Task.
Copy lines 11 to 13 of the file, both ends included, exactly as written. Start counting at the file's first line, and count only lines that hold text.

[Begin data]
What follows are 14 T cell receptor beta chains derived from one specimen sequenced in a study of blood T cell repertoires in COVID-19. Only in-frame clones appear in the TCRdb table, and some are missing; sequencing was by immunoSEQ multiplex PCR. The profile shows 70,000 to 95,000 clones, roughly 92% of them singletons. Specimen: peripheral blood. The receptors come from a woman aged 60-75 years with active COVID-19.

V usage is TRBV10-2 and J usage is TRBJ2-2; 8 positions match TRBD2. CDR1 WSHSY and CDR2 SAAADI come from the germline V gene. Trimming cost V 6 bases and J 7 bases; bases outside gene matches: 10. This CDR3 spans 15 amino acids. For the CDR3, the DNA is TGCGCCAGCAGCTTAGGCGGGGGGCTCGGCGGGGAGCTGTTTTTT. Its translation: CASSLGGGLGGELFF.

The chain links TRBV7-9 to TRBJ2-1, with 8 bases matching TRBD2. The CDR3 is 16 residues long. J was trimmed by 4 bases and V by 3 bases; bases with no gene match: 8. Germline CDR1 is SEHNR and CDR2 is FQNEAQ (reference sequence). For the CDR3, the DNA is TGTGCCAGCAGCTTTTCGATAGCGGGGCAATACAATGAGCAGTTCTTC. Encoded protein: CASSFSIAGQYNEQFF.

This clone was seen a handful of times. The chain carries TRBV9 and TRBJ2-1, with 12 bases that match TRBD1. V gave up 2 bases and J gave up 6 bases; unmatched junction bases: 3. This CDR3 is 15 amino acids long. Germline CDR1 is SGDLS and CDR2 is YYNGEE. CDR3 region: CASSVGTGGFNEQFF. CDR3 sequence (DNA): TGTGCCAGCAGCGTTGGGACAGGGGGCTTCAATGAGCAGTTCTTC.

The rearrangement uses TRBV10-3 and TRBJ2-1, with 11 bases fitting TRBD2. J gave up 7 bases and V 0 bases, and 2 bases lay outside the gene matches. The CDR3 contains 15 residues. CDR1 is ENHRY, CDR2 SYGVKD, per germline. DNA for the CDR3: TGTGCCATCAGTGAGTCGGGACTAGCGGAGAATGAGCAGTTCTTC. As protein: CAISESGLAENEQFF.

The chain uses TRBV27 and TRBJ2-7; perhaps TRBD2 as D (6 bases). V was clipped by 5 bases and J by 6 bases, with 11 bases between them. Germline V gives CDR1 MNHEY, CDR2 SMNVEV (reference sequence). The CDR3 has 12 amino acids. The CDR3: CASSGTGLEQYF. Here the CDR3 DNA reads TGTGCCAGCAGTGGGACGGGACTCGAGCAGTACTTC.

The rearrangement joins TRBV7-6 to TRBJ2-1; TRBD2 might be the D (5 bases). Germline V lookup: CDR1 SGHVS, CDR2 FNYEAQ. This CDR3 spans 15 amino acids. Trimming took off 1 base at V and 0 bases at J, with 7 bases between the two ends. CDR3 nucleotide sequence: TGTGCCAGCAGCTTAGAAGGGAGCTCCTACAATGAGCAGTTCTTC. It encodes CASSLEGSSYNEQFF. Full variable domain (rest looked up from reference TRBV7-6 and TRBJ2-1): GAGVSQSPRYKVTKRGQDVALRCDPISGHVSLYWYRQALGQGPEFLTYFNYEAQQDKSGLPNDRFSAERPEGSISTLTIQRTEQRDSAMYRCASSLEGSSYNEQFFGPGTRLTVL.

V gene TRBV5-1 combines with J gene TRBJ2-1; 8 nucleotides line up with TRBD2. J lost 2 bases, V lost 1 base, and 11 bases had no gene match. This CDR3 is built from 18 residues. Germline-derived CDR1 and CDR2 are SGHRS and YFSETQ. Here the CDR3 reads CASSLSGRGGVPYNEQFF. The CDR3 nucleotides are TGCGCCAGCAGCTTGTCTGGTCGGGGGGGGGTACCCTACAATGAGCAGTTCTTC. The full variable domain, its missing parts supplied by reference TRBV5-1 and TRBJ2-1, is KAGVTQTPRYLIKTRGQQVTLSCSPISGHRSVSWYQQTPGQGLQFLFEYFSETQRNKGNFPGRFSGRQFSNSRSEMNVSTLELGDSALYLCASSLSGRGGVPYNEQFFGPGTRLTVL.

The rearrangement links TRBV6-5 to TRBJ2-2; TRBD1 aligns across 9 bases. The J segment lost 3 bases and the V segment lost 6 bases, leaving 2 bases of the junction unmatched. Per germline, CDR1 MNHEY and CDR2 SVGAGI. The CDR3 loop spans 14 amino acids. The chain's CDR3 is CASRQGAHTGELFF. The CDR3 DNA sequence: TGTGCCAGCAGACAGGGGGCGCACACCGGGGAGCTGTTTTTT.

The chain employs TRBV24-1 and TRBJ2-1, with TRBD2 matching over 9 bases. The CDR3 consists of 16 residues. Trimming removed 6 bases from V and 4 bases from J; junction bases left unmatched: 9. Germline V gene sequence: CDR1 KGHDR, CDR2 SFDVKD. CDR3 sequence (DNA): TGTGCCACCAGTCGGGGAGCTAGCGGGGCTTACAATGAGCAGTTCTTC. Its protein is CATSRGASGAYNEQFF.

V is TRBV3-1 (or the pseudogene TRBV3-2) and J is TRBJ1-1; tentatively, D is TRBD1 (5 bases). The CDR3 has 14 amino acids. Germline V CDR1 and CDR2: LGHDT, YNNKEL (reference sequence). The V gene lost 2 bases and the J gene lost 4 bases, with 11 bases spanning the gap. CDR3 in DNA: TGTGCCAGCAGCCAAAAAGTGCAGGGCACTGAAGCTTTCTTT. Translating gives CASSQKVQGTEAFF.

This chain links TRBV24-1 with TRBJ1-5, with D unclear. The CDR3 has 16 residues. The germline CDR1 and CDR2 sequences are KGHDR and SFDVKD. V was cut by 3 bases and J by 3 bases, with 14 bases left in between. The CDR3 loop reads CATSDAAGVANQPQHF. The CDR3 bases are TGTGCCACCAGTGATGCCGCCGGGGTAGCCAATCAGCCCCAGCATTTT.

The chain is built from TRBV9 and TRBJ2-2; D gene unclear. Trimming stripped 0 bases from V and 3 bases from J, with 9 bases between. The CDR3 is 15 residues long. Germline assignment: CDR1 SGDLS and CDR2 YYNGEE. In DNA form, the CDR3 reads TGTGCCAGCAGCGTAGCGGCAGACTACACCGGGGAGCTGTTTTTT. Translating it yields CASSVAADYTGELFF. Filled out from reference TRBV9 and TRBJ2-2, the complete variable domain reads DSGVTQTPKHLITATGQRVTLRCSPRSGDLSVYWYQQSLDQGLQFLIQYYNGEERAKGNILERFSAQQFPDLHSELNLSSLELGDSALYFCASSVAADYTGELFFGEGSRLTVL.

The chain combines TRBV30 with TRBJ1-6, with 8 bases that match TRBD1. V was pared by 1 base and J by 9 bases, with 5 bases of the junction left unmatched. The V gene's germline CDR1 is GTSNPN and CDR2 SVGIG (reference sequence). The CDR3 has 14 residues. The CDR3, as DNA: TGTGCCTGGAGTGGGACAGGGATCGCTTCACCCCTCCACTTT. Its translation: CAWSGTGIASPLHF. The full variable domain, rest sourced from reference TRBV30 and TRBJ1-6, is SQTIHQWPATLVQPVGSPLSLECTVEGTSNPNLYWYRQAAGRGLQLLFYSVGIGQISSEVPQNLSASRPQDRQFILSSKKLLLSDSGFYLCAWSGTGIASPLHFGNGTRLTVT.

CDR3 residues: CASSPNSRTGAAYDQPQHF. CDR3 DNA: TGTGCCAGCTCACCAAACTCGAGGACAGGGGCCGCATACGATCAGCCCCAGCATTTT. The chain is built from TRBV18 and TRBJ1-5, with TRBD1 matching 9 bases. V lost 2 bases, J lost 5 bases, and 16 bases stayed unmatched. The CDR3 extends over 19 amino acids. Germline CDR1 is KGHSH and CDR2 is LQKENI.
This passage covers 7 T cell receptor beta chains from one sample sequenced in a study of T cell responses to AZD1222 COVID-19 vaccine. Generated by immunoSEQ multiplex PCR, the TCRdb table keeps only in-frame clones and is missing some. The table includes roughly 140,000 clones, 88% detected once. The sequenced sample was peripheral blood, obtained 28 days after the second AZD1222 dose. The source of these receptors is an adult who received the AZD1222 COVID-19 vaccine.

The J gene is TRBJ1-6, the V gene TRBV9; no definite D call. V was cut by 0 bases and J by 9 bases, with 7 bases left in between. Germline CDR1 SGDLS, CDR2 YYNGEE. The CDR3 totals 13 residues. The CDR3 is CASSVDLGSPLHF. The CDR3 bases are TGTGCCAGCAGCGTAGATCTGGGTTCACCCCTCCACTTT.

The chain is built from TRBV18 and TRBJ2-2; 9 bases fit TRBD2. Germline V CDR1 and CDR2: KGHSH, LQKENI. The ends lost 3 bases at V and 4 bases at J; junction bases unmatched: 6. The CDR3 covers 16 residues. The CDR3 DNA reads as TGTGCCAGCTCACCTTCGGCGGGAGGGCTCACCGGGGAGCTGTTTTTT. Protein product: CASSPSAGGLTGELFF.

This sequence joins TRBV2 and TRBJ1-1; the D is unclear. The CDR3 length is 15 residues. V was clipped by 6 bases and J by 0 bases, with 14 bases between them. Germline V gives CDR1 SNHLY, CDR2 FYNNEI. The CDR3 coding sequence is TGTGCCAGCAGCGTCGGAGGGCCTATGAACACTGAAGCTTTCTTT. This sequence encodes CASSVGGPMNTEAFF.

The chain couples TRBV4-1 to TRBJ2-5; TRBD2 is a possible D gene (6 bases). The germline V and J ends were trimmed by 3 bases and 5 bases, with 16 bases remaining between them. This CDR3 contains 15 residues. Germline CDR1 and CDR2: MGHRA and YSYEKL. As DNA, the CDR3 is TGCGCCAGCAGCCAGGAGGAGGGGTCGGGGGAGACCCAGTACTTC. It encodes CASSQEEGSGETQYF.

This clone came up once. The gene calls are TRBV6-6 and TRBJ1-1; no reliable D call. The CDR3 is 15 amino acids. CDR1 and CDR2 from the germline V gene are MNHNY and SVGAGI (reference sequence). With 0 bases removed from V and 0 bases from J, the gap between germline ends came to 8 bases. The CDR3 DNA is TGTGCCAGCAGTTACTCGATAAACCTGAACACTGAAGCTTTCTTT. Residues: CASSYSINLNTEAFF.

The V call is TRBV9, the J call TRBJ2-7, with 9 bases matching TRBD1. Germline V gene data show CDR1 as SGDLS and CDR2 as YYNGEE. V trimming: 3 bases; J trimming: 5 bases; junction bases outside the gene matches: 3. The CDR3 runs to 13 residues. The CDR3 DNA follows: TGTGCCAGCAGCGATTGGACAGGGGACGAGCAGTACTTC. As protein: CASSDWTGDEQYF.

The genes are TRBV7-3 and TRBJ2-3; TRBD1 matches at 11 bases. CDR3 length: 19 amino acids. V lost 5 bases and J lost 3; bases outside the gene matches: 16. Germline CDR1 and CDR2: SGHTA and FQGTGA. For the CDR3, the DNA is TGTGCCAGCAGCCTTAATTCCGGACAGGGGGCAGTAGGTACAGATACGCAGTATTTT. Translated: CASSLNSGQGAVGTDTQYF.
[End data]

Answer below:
V is TRBV3-1 (or the pseudogene TRBV3-2) and J is TRBJ1-1; tentatively, D is TRBD1 (5 bases). The CDR3 has 14 amino acids. Germline V CDR1 and CDR2: LGHDT, YNNKEL (reference sequence). The V gene lost 2 bases and the J gene lost 4 bases, with 11 bases spanning the gap. CDR3 in DNA: TGTGCCAGCAGCCAAAAAGTGCAGGGCACTGAAGCTTTCTTT. Translating gives CASSQKVQGTEAFF.

This chain links TRBV24-1 with TRBJ1-5, with D unclear. The CDR3 has 16 residues. The germline CDR1 and CDR2 sequences are KGHDR and SFDVKD. V was cut by 3 bases and J by 3 bases, with 14 bases left in between. The CDR3 loop reads CATSDAAGVANQPQHF. The CDR3 bases are TGTGCCACCAGTGATGCCGCCGGGGTAGCCAATCAGCCCCAGCATTTT.

The chain is built from TRBV9 and TRBJ2-2; D gene unclear. Trimming stripped 0 bases from V and 3 bases from J, with 9 bases between. The CDR3 is 15 residues long. Germline assignment: CDR1 SGDLS and CDR2 YYNGEE. In DNA form, the CDR3 reads TGTGCCAGCAGCGTAGCGGCAGACTACACCGGGGAGCTGTTTTTT. Translating it yields CASSVAADYTGELFF. Filled out from reference TRBV9 and TRBJ2-2, the complete variable domain reads DSGVTQTPKHLITATGQRVTLRCSPRSGDLSVYWYQQSLDQGLQFLIQYYNGEERAKGNILERFSAQQFPDLHSELNLSSLELGDSALYFCASSVAADYTGELFFGEGSRLTVL.